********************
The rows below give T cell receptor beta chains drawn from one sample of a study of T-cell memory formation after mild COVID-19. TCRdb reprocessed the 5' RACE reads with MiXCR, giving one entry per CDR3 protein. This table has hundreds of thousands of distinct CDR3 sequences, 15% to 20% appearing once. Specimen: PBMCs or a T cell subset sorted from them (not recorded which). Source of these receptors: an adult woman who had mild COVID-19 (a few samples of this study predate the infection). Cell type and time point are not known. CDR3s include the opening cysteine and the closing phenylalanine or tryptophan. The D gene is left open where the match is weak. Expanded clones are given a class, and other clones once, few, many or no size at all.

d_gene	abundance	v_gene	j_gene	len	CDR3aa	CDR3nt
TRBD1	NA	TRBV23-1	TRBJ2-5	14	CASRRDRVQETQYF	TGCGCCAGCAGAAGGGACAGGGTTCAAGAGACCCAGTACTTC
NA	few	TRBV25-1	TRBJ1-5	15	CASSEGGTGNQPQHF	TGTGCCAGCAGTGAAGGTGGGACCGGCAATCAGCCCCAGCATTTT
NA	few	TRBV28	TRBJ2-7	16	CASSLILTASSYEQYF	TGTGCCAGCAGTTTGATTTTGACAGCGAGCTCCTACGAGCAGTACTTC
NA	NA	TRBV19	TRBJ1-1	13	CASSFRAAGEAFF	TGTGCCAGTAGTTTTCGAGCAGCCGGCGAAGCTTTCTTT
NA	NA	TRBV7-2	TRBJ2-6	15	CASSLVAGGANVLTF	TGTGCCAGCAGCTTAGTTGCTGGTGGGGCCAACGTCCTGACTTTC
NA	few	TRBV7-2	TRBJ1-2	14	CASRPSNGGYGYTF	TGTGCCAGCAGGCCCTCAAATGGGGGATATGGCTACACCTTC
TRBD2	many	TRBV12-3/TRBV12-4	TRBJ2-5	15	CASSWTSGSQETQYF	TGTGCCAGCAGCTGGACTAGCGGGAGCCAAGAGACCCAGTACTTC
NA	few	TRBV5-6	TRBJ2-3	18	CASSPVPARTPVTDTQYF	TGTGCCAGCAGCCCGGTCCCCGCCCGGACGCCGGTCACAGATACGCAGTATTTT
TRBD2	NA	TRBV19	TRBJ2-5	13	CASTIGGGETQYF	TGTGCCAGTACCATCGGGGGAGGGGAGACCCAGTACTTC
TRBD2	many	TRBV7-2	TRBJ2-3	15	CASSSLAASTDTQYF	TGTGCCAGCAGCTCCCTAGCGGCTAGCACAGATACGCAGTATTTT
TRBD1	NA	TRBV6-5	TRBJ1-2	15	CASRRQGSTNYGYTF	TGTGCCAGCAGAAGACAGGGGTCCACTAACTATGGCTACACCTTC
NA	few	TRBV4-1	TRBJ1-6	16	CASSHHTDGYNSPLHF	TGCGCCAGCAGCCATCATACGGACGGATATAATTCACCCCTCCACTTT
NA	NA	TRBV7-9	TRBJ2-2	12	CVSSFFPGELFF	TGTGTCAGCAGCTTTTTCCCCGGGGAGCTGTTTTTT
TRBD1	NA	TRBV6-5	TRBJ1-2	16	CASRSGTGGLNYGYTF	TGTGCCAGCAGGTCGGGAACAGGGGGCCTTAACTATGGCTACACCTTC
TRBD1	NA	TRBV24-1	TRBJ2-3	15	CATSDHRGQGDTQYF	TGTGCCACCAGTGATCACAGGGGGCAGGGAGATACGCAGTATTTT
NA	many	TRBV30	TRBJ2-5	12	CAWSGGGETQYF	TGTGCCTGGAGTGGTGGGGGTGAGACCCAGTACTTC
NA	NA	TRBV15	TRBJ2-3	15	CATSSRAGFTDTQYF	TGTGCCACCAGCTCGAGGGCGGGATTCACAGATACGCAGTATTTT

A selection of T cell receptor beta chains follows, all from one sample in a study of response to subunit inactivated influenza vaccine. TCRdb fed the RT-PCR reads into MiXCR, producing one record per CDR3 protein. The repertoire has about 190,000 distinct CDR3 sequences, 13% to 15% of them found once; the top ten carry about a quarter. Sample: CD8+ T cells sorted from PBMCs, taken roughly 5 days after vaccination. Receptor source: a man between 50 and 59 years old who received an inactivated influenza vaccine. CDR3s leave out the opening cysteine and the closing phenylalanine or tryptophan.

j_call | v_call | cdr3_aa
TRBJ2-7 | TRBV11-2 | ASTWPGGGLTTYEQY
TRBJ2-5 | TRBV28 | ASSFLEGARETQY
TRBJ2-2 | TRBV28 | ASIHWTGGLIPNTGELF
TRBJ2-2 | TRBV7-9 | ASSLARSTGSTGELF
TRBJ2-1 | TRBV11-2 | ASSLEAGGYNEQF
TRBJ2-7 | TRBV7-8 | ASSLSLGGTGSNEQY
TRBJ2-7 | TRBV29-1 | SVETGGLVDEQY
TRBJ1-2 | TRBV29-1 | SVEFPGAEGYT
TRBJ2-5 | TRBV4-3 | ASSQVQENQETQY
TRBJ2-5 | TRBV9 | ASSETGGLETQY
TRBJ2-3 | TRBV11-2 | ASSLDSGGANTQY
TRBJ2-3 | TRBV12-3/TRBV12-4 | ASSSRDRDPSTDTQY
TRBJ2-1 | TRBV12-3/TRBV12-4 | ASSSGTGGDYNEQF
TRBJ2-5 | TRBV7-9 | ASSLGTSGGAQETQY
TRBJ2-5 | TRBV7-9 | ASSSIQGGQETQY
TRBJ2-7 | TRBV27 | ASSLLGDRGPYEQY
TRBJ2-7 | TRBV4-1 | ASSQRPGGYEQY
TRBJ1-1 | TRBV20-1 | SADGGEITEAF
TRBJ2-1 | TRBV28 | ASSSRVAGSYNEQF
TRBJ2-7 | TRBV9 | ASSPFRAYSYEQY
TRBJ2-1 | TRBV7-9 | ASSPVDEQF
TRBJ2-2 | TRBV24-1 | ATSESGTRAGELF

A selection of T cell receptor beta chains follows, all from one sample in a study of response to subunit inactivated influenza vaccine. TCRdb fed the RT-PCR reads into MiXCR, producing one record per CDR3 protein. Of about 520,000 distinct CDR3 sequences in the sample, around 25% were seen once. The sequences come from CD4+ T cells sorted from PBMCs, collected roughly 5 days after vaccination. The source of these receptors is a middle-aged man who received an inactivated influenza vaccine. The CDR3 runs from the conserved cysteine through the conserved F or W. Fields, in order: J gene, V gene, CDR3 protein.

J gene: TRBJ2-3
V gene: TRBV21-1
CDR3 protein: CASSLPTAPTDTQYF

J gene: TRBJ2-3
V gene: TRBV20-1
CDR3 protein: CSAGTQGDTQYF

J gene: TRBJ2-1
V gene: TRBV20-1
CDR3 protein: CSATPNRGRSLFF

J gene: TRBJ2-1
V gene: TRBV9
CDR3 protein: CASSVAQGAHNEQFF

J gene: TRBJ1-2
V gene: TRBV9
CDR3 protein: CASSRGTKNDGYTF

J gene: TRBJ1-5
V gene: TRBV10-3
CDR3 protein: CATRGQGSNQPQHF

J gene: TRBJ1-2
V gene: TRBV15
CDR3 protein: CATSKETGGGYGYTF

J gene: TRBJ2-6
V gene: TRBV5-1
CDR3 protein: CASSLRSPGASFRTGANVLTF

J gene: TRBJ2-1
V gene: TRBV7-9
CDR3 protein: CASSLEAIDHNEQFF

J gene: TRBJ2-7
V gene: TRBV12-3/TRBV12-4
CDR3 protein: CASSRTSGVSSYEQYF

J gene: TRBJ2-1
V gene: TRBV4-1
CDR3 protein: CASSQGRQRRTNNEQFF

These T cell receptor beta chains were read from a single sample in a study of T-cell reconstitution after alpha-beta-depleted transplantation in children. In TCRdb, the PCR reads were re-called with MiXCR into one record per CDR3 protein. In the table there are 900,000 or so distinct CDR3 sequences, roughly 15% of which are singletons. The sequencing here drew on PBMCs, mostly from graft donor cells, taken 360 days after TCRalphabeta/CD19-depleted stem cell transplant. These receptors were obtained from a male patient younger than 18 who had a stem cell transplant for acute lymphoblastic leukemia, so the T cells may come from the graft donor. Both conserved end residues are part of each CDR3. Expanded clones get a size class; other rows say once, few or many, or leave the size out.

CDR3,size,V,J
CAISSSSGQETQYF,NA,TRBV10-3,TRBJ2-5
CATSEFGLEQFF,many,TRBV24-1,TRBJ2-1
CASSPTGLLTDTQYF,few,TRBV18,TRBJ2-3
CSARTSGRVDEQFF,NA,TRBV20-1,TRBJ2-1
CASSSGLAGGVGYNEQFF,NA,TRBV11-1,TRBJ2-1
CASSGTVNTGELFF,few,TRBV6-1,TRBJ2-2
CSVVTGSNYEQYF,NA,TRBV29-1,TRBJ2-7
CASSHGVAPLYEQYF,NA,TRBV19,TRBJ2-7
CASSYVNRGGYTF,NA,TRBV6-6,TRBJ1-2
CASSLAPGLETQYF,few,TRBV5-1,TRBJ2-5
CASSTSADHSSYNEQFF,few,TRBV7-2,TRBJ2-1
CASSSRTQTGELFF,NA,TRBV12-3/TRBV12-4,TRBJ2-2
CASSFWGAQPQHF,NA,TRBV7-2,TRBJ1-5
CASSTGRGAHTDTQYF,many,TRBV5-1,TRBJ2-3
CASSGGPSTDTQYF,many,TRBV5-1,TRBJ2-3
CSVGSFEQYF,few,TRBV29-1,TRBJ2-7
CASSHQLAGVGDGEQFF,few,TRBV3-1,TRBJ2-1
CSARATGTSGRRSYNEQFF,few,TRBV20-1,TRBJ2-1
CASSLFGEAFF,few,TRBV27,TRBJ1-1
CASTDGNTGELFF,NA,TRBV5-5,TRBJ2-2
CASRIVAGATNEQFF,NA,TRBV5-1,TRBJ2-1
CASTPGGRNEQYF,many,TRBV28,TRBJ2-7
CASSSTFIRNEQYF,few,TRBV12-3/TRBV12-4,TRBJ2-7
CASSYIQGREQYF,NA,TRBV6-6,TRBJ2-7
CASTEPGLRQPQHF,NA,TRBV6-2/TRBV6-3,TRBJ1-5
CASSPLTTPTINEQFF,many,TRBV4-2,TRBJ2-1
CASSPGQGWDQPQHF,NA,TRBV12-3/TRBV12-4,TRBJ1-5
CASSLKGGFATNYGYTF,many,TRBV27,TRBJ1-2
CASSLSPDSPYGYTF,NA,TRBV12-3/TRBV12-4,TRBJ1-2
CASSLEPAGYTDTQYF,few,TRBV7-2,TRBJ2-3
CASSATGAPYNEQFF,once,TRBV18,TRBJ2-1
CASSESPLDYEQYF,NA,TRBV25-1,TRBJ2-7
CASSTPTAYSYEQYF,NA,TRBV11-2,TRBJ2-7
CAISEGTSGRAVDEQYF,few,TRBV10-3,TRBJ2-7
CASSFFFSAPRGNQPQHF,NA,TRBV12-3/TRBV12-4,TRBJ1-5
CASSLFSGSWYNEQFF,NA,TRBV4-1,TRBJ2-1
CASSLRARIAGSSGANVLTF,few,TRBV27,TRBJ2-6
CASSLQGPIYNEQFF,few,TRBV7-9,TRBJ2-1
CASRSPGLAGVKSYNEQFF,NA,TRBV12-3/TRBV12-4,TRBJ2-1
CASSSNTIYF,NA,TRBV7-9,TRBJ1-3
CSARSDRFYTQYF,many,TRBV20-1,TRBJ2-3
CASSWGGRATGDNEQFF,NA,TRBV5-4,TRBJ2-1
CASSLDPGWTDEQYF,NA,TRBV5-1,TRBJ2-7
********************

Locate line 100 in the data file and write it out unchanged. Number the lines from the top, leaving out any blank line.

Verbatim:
CASRIVAGATNEQFF,NA,TRBV5-1,TRBJ2-1